Walker says “cross-coders” (individuals transitioning from one sport to another) may also face challenges with their ACLs, due to the need to adapt their “movement patterns” to avoid injuries. 

“With a huge increase in female sports participation over the last few years,” younger players coming up through the sport may have stronger ACLs in future, but for the athletes currently in play, no dice. 

From a biological standpoint, “differences in anatomy likely play a role,” says Walker. 

He cites a wider pelvis in women “resulting in a greater angle from the hip to the knee” – a ‘Q-angle’ which can continue to “higher risk of ACL injuries as it affects the alignment and biomechanics of the knee joint.” 

Categorical differences in “strength, power, and neuromuscular control [in women] compared to males,” may also contribute to the discrepancy, he says. “These variations can affect movement patterns and joint stability, influencing the risk of ACL injuries.” 

Women are also at the mercy of their menstrual cycles, which could “influence ligament laxity, potentially making females more susceptible to ACL injuries during certain phases of their menstrual cycle,” says Walker, though he adds a lot more research is needed in this area. 

Environmental factors, such as inappropriate footwear and playing surfaces also play a role in ACL injury risk, but not one that’s likely to affect professional players. However, at a grassroots level, female training grounds are often inferior to men’s, which will certainly contribute to higher instances of ACL injury down the track. 

Just because the odds are stacked against women when it comes to dodging ACL injuries (not too abruptly, mind you), particularly those currently on the circuit, it’s not necessarily a career death sentence. After all, while 37 players weren’t involved in the World Cup, 736 were. 

ACL tear prevention also comes down to training, specifically resistance training, which Walker says is a “key component of injury prevention.” 

Players in high-level squads may have resistance training built into their programs, but Walker says that again, “societal perceptions and a lack of encouragement for girls to engage in resistance training may result in less development of muscular strength and stability, further contributing to the gender disparity in ACL injuries.” 

However, “This is certainly changing,” says Walker, and as female players take up strength training, and girls start playing sport earlier, circumstances and injury rates will begin to reflect this.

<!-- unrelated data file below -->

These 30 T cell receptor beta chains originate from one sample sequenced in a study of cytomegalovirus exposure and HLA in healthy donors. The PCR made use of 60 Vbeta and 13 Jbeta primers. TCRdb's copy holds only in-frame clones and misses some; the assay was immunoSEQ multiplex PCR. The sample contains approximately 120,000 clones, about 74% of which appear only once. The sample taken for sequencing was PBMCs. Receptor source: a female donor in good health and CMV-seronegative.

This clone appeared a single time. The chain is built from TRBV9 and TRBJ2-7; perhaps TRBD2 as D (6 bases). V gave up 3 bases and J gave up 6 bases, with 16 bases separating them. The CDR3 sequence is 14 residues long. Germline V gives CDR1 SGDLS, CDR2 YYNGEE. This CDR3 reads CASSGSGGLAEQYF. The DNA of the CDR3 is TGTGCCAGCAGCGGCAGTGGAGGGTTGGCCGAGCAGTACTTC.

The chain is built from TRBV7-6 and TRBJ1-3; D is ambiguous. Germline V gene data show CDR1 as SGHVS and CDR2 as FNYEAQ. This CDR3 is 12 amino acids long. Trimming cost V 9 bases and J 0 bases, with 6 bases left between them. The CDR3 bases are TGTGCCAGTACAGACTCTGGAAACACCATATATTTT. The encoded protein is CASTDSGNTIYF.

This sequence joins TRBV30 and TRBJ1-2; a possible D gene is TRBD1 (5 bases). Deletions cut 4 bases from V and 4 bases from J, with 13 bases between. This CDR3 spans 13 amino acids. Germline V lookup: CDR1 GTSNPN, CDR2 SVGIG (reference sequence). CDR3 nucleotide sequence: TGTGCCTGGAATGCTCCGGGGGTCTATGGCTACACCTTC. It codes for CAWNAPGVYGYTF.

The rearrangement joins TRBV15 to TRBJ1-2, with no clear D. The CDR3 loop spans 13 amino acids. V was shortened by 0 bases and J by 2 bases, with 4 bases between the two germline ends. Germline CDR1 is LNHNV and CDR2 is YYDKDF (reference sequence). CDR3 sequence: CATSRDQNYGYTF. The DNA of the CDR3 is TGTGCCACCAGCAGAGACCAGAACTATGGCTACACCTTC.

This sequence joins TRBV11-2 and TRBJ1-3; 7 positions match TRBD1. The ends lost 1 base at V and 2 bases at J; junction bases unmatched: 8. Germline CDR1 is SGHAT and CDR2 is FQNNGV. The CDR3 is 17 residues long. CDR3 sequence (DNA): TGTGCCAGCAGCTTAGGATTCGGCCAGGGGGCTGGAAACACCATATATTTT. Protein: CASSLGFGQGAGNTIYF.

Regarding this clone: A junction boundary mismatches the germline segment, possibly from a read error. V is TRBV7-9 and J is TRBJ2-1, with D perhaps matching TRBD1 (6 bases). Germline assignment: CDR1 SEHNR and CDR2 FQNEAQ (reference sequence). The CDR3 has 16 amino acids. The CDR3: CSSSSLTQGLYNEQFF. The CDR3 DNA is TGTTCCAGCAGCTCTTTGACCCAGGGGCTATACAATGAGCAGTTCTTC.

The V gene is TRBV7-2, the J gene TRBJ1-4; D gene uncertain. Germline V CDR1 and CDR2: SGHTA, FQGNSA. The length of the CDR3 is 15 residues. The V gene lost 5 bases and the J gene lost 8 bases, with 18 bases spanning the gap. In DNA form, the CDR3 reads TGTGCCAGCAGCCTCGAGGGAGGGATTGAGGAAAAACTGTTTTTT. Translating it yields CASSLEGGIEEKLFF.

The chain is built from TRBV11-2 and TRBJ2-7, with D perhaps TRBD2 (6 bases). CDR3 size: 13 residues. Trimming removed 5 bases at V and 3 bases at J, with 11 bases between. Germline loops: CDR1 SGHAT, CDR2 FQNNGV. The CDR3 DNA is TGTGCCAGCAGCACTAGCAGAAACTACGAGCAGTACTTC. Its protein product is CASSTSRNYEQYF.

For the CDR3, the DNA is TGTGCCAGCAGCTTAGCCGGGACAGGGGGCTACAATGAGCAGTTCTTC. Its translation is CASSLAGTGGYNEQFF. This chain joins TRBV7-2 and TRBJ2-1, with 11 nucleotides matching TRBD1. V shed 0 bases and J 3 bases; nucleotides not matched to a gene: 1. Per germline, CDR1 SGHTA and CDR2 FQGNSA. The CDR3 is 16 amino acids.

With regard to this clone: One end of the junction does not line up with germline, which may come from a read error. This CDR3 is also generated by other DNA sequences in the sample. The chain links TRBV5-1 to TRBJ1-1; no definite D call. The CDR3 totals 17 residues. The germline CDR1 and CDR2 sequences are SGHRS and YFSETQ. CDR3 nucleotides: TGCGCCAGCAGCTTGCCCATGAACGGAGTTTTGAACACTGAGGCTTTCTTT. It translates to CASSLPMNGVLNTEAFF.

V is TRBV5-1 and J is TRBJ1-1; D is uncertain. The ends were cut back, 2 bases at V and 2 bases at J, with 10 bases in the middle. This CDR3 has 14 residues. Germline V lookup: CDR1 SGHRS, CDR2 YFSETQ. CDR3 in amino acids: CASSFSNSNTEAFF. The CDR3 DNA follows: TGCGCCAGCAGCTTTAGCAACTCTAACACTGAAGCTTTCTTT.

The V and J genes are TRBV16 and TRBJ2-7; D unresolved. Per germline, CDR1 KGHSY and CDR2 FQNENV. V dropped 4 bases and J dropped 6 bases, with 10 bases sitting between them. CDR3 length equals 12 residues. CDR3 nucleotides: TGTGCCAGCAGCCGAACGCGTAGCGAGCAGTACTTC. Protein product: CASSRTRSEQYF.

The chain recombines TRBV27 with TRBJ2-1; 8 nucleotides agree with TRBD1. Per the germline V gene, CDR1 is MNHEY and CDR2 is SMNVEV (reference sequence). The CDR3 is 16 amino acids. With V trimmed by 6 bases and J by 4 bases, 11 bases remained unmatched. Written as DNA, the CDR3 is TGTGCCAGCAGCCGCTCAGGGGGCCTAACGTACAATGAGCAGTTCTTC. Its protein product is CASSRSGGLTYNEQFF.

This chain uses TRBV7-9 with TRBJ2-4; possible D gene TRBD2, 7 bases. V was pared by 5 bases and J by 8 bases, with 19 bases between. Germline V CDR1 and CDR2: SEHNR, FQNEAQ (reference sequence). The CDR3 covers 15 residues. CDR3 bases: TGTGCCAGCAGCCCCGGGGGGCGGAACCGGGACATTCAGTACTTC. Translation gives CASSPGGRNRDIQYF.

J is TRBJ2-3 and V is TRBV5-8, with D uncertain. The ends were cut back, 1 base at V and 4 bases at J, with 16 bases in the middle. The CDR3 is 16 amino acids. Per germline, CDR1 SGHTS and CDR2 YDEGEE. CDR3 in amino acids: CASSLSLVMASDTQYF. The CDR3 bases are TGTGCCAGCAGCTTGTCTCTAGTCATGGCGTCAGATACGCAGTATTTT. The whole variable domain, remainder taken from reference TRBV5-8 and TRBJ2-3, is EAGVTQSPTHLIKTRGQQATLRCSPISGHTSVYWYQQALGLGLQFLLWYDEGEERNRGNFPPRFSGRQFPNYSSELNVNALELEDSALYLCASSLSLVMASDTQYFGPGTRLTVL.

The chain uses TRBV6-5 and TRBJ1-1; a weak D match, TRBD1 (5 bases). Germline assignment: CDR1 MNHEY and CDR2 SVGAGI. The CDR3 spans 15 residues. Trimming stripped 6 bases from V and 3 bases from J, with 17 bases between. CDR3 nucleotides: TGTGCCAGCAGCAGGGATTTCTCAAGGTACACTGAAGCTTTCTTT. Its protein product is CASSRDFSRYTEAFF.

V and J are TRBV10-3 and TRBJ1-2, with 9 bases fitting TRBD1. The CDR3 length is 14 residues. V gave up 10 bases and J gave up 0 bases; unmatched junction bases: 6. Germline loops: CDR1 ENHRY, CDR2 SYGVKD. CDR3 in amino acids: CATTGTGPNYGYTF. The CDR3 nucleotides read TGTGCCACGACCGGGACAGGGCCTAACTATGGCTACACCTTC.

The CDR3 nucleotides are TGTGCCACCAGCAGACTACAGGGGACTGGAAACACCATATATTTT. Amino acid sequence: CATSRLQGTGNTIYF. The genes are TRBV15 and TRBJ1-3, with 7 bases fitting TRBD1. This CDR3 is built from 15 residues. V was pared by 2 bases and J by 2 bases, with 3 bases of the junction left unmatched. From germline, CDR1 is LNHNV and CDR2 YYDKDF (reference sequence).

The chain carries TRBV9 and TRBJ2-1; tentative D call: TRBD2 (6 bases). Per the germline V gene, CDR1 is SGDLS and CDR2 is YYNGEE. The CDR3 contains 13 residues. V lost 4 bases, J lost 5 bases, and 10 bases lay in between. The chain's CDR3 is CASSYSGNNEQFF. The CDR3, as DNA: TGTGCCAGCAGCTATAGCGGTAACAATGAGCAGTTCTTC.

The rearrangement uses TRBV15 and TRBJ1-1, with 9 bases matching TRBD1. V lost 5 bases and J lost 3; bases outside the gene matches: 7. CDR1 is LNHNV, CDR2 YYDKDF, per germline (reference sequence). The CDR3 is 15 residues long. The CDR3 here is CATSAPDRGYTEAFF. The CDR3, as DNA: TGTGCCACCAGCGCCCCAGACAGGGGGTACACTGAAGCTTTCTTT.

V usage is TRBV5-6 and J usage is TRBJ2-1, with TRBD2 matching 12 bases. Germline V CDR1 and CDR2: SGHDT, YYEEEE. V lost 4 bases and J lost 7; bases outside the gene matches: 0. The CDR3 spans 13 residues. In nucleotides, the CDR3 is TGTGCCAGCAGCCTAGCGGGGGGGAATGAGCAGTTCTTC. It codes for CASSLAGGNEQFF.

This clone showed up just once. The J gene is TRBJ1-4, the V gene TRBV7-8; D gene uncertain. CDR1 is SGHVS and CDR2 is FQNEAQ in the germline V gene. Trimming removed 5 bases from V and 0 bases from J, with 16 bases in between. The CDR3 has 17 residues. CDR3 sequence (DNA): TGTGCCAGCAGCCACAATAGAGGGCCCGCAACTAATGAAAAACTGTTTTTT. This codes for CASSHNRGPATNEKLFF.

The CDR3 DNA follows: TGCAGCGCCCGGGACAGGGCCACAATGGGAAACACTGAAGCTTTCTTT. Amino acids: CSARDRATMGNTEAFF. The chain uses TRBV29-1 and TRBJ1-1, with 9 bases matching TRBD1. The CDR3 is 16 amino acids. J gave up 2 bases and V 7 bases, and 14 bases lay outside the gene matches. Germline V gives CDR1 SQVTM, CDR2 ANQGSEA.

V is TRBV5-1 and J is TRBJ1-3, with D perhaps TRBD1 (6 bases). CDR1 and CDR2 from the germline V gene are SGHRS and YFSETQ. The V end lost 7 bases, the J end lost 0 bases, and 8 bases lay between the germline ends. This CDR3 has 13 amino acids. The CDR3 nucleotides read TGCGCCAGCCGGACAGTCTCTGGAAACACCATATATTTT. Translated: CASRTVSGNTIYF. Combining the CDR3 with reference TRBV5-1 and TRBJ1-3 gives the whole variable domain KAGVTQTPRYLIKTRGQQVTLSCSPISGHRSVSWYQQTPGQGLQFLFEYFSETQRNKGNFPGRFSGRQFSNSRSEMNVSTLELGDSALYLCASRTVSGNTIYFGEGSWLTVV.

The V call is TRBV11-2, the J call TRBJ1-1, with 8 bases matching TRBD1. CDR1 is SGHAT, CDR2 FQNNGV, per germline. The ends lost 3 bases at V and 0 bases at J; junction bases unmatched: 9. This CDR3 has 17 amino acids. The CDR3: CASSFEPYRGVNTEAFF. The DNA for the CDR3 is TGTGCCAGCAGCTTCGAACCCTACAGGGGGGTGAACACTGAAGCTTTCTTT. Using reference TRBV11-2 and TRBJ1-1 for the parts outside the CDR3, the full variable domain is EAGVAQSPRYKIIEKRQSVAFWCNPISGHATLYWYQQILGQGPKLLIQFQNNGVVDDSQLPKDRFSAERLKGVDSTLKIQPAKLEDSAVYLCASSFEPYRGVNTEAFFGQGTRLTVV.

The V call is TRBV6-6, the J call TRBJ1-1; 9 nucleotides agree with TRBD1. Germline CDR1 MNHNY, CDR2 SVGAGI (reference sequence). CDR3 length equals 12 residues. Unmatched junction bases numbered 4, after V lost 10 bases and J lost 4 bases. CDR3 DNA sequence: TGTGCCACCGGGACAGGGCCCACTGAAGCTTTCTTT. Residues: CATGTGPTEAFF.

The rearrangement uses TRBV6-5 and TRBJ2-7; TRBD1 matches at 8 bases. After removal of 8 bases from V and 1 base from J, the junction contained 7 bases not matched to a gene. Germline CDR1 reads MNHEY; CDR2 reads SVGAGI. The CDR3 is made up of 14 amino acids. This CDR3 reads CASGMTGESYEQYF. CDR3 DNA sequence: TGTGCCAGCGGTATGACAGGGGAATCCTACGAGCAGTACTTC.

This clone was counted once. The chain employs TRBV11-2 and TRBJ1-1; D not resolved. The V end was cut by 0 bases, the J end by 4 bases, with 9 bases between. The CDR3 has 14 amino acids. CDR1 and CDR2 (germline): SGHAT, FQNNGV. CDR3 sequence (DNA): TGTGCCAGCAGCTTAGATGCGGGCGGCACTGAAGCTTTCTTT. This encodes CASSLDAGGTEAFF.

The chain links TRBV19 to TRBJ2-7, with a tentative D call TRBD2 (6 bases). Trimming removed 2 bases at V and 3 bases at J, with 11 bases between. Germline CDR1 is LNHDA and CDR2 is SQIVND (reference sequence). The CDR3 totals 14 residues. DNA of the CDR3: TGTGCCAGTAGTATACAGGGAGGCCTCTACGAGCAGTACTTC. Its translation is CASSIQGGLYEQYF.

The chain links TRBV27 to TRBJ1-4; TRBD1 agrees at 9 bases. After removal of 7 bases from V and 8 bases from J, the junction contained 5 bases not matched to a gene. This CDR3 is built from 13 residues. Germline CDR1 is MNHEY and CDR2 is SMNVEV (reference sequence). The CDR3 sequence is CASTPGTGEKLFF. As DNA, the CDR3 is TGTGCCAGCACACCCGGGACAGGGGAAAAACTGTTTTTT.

“Addressing these multifaceted factors is crucial to reducing the gender disparity in ACL injuries,” he tells Body+Soul “Research suggests that when opportunities, experiences, and training ages are equalised between genders, the observed differences in ACL injury rates certainly decrease reducing the influence of biological factors in ACL injury.

For those currently in play, the best form of prevention is the widespread implementation of ACL injury prevention programs, which of course comes down to funding, thus interest. 

“There are many programs that are well established across multiple sports, including the Perform+ by the Football Federation Australia and Prep to Play in Women’s AFL,” says Walker. 

“These programs have been shown to reduce the risk of ACL injury by 50 per cent as well as a whole host of benefits to performance and the reduction of other injuries such as ankle and hamstring injuries.” 

Not only could that work to improve players’ game, but save their careers. 

There’s no doubt that “widespread implementation will involve the significant increase in funding to help support the training of coaches, parents, and administrators at the club level to deliver the programs across all age levels,” Walker continues. 

“Further funding into research investigating ACL injury, including a national ACL registrar and support for the development and training of female athletes should also be a priority,” 

Up until even last year, the thought of garnering that level of support for female sportspeople felt like a pipedream. But the Women’s World Cup did mark a changing of the tides – for the Matildas, their competitors, and other women’s teams who demanded reciprocal attention, particular when compared with their men’s counterparts. 

At this point in time, we’re at a turning point for women’s sports, where there’s an opportunity to stand behind them and support in a way that’s meaningful, and creates long-lasting change. 

Part of that requires ensuring our athletes, like Sam Kerr and the five Matildas who have been taken down by ACL tears, have the chance to play at all.